Let See How It Could Look Like

According to SINA Press, it may feel like Earth is alone at times, but the opposite is true. Approximately 10,000,000,000,000,000,000,000,000 (more than a septillion) planets call the cosmos home, and that figure doesn't even include all the rogue, starless ones. 
Of course, a bunch are likely coated in wacky radioactive chemicals, made of pure gas or subject to scorching magma oceans — but still, something like 300 million are expected to orbit sun-like stars, lie in their system's habitable zone, and if any are rocky, even resemble Earth. And another Earth might mean another lifeform.
If we're lucky, one of these Earth-twin contenders could be living a mere four light-years away, in our neighboring three-star system, Alpha Centauri. Holding onto that hope, scientists published a paper in The Astrophysical Journal that paints a fascinating picture of what such an alternate world might look like. If it's really there, that is. 
Based on data of what we know about Alpha Centauri, the researchers used numerical models – some of which are pioneering for the field – to create and measure a hypothetical, rocky, Earth-sized planet in the system's habitable zone. This region is basically the spot in a star system most likely to possess water and have "just right" conditions for life. For that reason, it's adorably deemed the "Goldilocks zone." Not too hot, not too cold, just right.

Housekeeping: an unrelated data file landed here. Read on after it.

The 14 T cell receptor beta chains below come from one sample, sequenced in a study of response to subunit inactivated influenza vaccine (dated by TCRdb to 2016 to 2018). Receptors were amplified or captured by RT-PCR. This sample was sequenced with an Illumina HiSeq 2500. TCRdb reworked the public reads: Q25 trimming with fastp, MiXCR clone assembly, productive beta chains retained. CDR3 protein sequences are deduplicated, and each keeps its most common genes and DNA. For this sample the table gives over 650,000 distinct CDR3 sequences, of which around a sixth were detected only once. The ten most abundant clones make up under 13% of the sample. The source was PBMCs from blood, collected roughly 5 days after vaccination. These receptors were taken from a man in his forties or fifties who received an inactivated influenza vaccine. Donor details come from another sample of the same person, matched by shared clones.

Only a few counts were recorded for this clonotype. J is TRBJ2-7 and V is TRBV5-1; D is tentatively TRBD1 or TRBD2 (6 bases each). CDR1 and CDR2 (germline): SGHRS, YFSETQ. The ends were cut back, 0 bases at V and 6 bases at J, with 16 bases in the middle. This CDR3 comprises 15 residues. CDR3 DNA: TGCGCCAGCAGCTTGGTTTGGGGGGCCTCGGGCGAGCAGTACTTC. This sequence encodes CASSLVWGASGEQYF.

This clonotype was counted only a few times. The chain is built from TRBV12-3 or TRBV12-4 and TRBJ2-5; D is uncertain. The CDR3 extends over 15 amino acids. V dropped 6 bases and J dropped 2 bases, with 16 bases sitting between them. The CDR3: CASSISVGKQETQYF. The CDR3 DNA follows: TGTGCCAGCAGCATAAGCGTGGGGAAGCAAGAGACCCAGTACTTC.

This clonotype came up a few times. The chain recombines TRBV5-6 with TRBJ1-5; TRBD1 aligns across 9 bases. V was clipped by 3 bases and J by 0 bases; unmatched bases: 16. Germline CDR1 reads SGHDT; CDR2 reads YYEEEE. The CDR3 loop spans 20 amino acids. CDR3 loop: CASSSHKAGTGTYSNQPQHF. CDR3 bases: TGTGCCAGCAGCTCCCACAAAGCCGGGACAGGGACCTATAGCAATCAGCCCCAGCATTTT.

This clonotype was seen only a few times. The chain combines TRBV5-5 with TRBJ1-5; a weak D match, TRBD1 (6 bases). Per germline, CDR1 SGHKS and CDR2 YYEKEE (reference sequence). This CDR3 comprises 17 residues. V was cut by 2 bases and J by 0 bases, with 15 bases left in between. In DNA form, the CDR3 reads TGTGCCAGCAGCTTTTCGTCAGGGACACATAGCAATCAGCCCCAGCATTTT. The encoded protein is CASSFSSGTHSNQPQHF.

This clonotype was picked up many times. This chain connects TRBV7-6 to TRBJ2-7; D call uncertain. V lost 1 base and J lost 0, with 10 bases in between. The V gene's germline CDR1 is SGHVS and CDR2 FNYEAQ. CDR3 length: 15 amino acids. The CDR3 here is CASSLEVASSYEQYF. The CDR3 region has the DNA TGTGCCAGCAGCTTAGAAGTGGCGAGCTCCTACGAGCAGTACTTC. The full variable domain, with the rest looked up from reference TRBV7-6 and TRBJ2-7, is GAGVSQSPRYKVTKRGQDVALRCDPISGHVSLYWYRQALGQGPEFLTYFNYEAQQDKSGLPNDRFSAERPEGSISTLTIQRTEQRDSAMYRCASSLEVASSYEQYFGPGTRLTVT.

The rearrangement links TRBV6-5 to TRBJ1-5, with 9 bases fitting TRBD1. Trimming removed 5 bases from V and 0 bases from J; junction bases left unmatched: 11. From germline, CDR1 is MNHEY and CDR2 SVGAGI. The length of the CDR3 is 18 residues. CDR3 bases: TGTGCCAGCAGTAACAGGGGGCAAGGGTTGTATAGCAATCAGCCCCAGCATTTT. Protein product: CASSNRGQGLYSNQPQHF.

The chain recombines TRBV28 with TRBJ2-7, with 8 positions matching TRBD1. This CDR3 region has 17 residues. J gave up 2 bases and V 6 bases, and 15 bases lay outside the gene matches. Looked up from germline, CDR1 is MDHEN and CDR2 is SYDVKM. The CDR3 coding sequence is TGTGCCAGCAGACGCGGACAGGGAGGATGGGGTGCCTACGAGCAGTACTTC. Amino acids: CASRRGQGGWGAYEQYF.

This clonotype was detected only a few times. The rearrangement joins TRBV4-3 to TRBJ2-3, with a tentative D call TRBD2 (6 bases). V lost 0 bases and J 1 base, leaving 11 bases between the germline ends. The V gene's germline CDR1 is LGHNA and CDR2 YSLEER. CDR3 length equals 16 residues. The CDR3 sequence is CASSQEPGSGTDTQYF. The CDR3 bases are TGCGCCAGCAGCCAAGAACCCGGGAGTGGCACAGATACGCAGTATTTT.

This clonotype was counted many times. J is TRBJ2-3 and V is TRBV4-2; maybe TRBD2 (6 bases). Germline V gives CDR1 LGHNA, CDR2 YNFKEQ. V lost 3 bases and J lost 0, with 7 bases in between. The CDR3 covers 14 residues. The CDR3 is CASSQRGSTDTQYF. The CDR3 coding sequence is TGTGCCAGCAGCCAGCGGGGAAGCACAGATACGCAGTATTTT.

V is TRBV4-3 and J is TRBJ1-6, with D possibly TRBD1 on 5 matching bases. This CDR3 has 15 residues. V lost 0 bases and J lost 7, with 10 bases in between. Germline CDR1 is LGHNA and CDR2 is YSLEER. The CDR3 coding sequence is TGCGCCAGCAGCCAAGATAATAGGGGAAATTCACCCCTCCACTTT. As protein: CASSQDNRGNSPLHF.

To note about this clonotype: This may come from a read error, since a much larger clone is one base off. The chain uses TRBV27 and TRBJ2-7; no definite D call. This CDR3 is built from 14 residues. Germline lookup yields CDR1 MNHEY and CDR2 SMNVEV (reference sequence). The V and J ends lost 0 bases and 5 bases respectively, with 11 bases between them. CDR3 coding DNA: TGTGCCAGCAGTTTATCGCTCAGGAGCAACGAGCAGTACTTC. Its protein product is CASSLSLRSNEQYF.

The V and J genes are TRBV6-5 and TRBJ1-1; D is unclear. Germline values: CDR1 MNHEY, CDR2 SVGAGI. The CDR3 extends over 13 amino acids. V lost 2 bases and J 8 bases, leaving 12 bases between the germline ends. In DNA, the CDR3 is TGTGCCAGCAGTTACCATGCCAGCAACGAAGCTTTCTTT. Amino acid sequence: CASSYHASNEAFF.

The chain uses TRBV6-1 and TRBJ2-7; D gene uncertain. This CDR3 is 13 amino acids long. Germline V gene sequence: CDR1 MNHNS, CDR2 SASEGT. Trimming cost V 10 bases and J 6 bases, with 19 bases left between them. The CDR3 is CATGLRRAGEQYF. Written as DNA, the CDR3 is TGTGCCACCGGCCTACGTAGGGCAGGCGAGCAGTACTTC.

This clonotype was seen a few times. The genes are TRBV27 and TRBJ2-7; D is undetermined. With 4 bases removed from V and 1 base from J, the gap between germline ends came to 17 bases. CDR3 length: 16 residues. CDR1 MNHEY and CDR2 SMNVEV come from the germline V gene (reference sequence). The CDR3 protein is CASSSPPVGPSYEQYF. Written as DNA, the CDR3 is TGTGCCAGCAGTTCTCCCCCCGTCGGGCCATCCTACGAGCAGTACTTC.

Strikingly, their models suggested α-Cen Earth would be pretty similar to our own planet. It'd have a mantle, or middle layer, dominated by silicates, and an interior with as much water storage capacity as Earth. The "other" Earth, however, might be a little more sparkly: A ton of graphite and diamonds, the study says, might be hanging out in its mantle alongside regular rocks.
But most surprisingly, and perhaps even most promisingly, the simulated α-Cen Earth appeared to exhibit an early atmosphere akin to Earth's during the Archaean eon, around 4 billion to 2.5 billion years ago. That's when life first emerged on our planet in the form of microbes. 
On the flip side, though, α-Cen Earth would differ from normal Earth, the study says, because it'd likely have an iron core slightly larger than ours and a surface that doesn't abide by the theory of plate tectonics. This idea suggests Earth's surface is made of movable puzzle pieces which dictate how continents and oceans are arranged.
All things considered; the team's new study offers much more than a sneak peek into Earth No. 2. It serves as a stepping stone, both physically and metaphorically, for future exoplanet exploration. Not only do these models pave the way for understanding star-planet connections key in detecting habitability, but they also serve as a timely reminder that there are so many worlds are out there, just waiting for us to find them. 
Source: cnet

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